A lot of people believe that Bitcoin will serve as an effective hedge for economic uncertainty. Assertions like “Bitcoin is the new gold” have at some point appeared on the front-page of pretty much every financial outlet. And there is some truth in this statement. Bitcoin is definitely a great way to escape hyperinflation. It is also true that there is a relatively small correlation between Bitcoin’s price and the prices of mainstream asset categories. However, there is an important difference between gold and Bitcoin: Gold has intrinsic value. Bitcoin does not. A bitcoin costs around 4000 dollar now because we believe it costs 4000 dollars. If one day everybody decides that Bitcoin is worthless, it would be. Some might say the same about gold, but there are differences:

  • Gold has a track-record – we have believed in gold’s value for thousands of years.
  • Gold can be used in jewelry, electronic chip manufacturing etc.

So to say that Bitcoin is the new gold is naive. Bitcoin’s value has not been tested through time and it has no intrinsic value. People that believe Bitcoin’s intrinsic value is found in the advantages of the underlying technology are plain wrong, as the technology is easily replicable. Bitcoin’s underlying ideals however will make it a likely hedge during a global economic downturn. In a scenario where everything goes down the drain, Bitcoin will most likely thrive.

 

To conclude

So is bitcoin the money of the future or the new gold?

Only time will tell.

Still, as long as Bitcoin is not used as money, I will personally not consider it money. The Bitcoin network is currently completely incapable of handling high numbers of transactions per second. The technology is still in an early stage of development and should be understood as such. At best Bitcoin is currently a store of value. At worst it is just a speculative asset.

At best Bitcoin is currently a store of value. At worst it is just a speculative asset.”

This is not to say that Bitcoin will never be the currency of the future. If enough people start adopting Bitcoin to transact, network effects might do the rest. I am in no place to make a guess towards the probability of this occurrence. I do however believe that this probability will inevitably depend on the likelihood of people identifying with Bitcoin’s underlying ideal: independence from the current financial system. As such, it will be very interesting to see what happens to Bitcoin during the next financial crisis. Bitcoin will never replace gold, but might act as a more volatile hedge against economic uncertainty.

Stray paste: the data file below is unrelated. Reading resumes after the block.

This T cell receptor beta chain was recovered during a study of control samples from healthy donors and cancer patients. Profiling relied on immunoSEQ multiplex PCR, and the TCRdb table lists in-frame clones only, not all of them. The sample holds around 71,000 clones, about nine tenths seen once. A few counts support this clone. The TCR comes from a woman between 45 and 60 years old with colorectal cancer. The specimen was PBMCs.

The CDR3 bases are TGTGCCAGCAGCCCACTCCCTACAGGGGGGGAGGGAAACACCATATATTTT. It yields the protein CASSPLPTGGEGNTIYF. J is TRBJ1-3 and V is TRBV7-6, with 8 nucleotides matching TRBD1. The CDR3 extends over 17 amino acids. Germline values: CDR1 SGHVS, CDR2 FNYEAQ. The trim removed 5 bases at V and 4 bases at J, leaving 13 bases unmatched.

If you read this far, I hope you found the information above valuable. And although the future of cryptocurrencies is interesting, blockchains allow for a far wider arrange of applications. There is much, much more that is possible.

In my next posts I will delve further into this. I will examine the potential of smart contracts, Initial Coin Offerings and Decentralized Autonomous Organisations. These concepts enable far more use cases and will most likely have bigger effects on our economy as a whole.

But cryptocurrencies are not the most interesting application of blockchain technology. There is much, much more that is possible. In my next posts I will delve further into this. I will examine the potential of smart contracts, Initial Coin Offerings and Decentralized Autonomous Organisations. These concepts enable far more use cases and are far, far more interesting than cryptocurrencies.

Thijs Maas is a Dutch LLM student who developed a keen interest in the interplay between distributed ledger technologies and law. He started LawAndBlockchain.eu to help narrow the increasing gap between legal doctrine and regulatory challenges posed by blockchain-based asset classes.